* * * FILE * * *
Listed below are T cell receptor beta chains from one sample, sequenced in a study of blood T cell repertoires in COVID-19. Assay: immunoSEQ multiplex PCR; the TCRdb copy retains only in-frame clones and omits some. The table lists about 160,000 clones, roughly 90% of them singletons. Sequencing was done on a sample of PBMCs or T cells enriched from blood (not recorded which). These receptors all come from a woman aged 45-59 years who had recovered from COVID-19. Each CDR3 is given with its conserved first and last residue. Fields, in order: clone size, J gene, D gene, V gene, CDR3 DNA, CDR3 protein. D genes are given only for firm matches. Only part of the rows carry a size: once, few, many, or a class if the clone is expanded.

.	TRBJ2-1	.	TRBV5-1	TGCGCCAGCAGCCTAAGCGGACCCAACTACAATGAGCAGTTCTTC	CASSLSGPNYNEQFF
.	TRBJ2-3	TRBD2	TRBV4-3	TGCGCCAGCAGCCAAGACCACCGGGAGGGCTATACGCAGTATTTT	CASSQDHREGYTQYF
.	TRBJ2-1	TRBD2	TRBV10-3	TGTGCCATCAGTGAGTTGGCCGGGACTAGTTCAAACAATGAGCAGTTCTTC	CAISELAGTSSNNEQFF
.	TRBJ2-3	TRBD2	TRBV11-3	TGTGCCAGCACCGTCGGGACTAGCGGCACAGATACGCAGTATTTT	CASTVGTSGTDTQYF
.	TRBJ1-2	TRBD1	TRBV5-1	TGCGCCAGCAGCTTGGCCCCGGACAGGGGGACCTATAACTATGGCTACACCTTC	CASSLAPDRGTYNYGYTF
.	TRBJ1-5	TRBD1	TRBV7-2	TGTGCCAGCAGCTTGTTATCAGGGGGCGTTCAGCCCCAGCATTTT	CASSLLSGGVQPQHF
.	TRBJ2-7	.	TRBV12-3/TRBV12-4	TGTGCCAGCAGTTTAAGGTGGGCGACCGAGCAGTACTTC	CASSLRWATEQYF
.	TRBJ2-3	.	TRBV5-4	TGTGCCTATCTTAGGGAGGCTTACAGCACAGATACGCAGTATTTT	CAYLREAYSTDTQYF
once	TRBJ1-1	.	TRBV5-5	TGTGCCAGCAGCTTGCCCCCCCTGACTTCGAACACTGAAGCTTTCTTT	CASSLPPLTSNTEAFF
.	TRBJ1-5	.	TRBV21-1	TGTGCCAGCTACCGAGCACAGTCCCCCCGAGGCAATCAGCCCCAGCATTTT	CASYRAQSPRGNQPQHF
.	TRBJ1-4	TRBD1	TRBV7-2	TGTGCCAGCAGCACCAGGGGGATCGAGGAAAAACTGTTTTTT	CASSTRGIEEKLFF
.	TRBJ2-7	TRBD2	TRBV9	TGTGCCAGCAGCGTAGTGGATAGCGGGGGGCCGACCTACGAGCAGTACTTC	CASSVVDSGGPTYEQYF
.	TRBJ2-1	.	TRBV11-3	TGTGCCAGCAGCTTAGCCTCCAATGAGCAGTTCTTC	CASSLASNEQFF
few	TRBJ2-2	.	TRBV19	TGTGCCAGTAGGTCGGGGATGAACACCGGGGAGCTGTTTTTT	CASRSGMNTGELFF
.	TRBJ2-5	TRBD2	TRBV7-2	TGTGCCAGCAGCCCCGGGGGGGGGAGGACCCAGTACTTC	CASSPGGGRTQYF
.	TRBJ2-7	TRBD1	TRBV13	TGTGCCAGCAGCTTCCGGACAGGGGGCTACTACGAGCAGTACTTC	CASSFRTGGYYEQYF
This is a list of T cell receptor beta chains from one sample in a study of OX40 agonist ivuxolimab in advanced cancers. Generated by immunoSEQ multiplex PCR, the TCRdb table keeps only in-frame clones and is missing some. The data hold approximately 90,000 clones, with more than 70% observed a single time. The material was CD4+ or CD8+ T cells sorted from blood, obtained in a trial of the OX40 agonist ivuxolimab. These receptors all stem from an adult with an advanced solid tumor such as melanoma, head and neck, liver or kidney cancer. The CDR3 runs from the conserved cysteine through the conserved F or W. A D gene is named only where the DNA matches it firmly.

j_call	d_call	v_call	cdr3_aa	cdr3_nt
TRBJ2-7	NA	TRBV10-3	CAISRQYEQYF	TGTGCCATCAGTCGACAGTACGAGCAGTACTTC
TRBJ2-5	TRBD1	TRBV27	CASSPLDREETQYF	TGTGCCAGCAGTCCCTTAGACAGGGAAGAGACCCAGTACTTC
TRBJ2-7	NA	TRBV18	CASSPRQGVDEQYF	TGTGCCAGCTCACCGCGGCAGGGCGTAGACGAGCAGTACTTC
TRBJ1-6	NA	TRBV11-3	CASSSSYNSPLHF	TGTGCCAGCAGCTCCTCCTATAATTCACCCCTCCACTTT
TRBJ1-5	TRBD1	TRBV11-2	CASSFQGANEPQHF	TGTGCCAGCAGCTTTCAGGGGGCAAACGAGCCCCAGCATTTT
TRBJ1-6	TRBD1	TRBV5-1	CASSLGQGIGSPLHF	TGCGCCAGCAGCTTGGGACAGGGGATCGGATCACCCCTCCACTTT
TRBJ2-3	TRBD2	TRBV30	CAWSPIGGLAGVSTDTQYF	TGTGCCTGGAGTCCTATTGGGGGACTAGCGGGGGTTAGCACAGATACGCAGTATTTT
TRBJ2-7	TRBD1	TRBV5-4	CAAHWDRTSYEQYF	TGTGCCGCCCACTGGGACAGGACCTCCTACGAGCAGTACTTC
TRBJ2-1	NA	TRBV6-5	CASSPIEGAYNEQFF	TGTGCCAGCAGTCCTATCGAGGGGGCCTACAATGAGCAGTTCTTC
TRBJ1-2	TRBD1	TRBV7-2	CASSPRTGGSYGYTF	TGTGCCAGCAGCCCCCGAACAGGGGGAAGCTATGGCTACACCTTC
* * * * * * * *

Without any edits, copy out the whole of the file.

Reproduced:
Listed below are T cell receptor beta chains from one sample, sequenced in a study of blood T cell repertoires in COVID-19. Assay: immunoSEQ multiplex PCR; the TCRdb copy retains only in-frame clones and omits some. The table lists about 160,000 clones, roughly 90% of them singletons. Sequencing was done on a sample of PBMCs or T cells enriched from blood (not recorded which). These receptors all come from a woman aged 45-59 years who had recovered from COVID-19. Each CDR3 is given with its conserved first and last residue. Fields, in order: clone size, J gene, D gene, V gene, CDR3 DNA, CDR3 protein. D genes are given only for firm matches. Only part of the rows carry a size: once, few, many, or a class if the clone is expanded.

.	TRBJ2-1	.	TRBV5-1	TGCGCCAGCAGCCTAAGCGGACCCAACTACAATGAGCAGTTCTTC	CASSLSGPNYNEQFF
.	TRBJ2-3	TRBD2	TRBV4-3	TGCGCCAGCAGCCAAGACCACCGGGAGGGCTATACGCAGTATTTT	CASSQDHREGYTQYF
.	TRBJ2-1	TRBD2	TRBV10-3	TGTGCCATCAGTGAGTTGGCCGGGACTAGTTCAAACAATGAGCAGTTCTTC	CAISELAGTSSNNEQFF
.	TRBJ2-3	TRBD2	TRBV11-3	TGTGCCAGCACCGTCGGGACTAGCGGCACAGATACGCAGTATTTT	CASTVGTSGTDTQYF
.	TRBJ1-2	TRBD1	TRBV5-1	TGCGCCAGCAGCTTGGCCCCGGACAGGGGGACCTATAACTATGGCTACACCTTC	CASSLAPDRGTYNYGYTF
.	TRBJ1-5	TRBD1	TRBV7-2	TGTGCCAGCAGCTTGTTATCAGGGGGCGTTCAGCCCCAGCATTTT	CASSLLSGGVQPQHF
.	TRBJ2-7	.	TRBV12-3/TRBV12-4	TGTGCCAGCAGTTTAAGGTGGGCGACCGAGCAGTACTTC	CASSLRWATEQYF
.	TRBJ2-3	.	TRBV5-4	TGTGCCTATCTTAGGGAGGCTTACAGCACAGATACGCAGTATTTT	CAYLREAYSTDTQYF
once	TRBJ1-1	.	TRBV5-5	TGTGCCAGCAGCTTGCCCCCCCTGACTTCGAACACTGAAGCTTTCTTT	CASSLPPLTSNTEAFF
.	TRBJ1-5	.	TRBV21-1	TGTGCCAGCTACCGAGCACAGTCCCCCCGAGGCAATCAGCCCCAGCATTTT	CASYRAQSPRGNQPQHF
.	TRBJ1-4	TRBD1	TRBV7-2	TGTGCCAGCAGCACCAGGGGGATCGAGGAAAAACTGTTTTTT	CASSTRGIEEKLFF
.	TRBJ2-7	TRBD2	TRBV9	TGTGCCAGCAGCGTAGTGGATAGCGGGGGGCCGACCTACGAGCAGTACTTC	CASSVVDSGGPTYEQYF
.	TRBJ2-1	.	TRBV11-3	TGTGCCAGCAGCTTAGCCTCCAATGAGCAGTTCTTC	CASSLASNEQFF
few	TRBJ2-2	.	TRBV19	TGTGCCAGTAGGTCGGGGATGAACACCGGGGAGCTGTTTTTT	CASRSGMNTGELFF
.	TRBJ2-5	TRBD2	TRBV7-2	TGTGCCAGCAGCCCCGGGGGGGGGAGGACCCAGTACTTC	CASSPGGGRTQYF
.	TRBJ2-7	TRBD1	TRBV13	TGTGCCAGCAGCTTCCGGACAGGGGGCTACTACGAGCAGTACTTC	CASSFRTGGYYEQYF
This is a list of T cell receptor beta chains from one sample in a study of OX40 agonist ivuxolimab in advanced cancers. Generated by immunoSEQ multiplex PCR, the TCRdb table keeps only in-frame clones and is missing some. The data hold approximately 90,000 clones, with more than 70% observed a single time. The material was CD4+ or CD8+ T cells sorted from blood, obtained in a trial of the OX40 agonist ivuxolimab. These receptors all stem from an adult with an advanced solid tumor such as melanoma, head and neck, liver or kidney cancer. The CDR3 runs from the conserved cysteine through the conserved F or W. A D gene is named only where the DNA matches it firmly.

j_call	d_call	v_call	cdr3_aa	cdr3_nt
TRBJ2-7	NA	TRBV10-3	CAISRQYEQYF	TGTGCCATCAGTCGACAGTACGAGCAGTACTTC
TRBJ2-5	TRBD1	TRBV27	CASSPLDREETQYF	TGTGCCAGCAGTCCCTTAGACAGGGAAGAGACCCAGTACTTC
TRBJ2-7	NA	TRBV18	CASSPRQGVDEQYF	TGTGCCAGCTCACCGCGGCAGGGCGTAGACGAGCAGTACTTC
TRBJ1-6	NA	TRBV11-3	CASSSSYNSPLHF	TGTGCCAGCAGCTCCTCCTATAATTCACCCCTCCACTTT
TRBJ1-5	TRBD1	TRBV11-2	CASSFQGANEPQHF	TGTGCCAGCAGCTTTCAGGGGGCAAACGAGCCCCAGCATTTT
TRBJ1-6	TRBD1	TRBV5-1	CASSLGQGIGSPLHF	TGCGCCAGCAGCTTGGGACAGGGGATCGGATCACCCCTCCACTTT
TRBJ2-3	TRBD2	TRBV30	CAWSPIGGLAGVSTDTQYF	TGTGCCTGGAGTCCTATTGGGGGACTAGCGGGGGTTAGCACAGATACGCAGTATTTT
TRBJ2-7	TRBD1	TRBV5-4	CAAHWDRTSYEQYF	TGTGCCGCCCACTGGGACAGGACCTCCTACGAGCAGTACTTC
TRBJ2-1	NA	TRBV6-5	CASSPIEGAYNEQFF	TGTGCCAGCAGTCCTATCGAGGGGGCCTACAATGAGCAGTTCTTC
TRBJ1-2	TRBD1	TRBV7-2	CASSPRTGGSYGYTF	TGTGCCAGCAGCCCCCGAACAGGGGGAAGCTATGGCTACACCTTC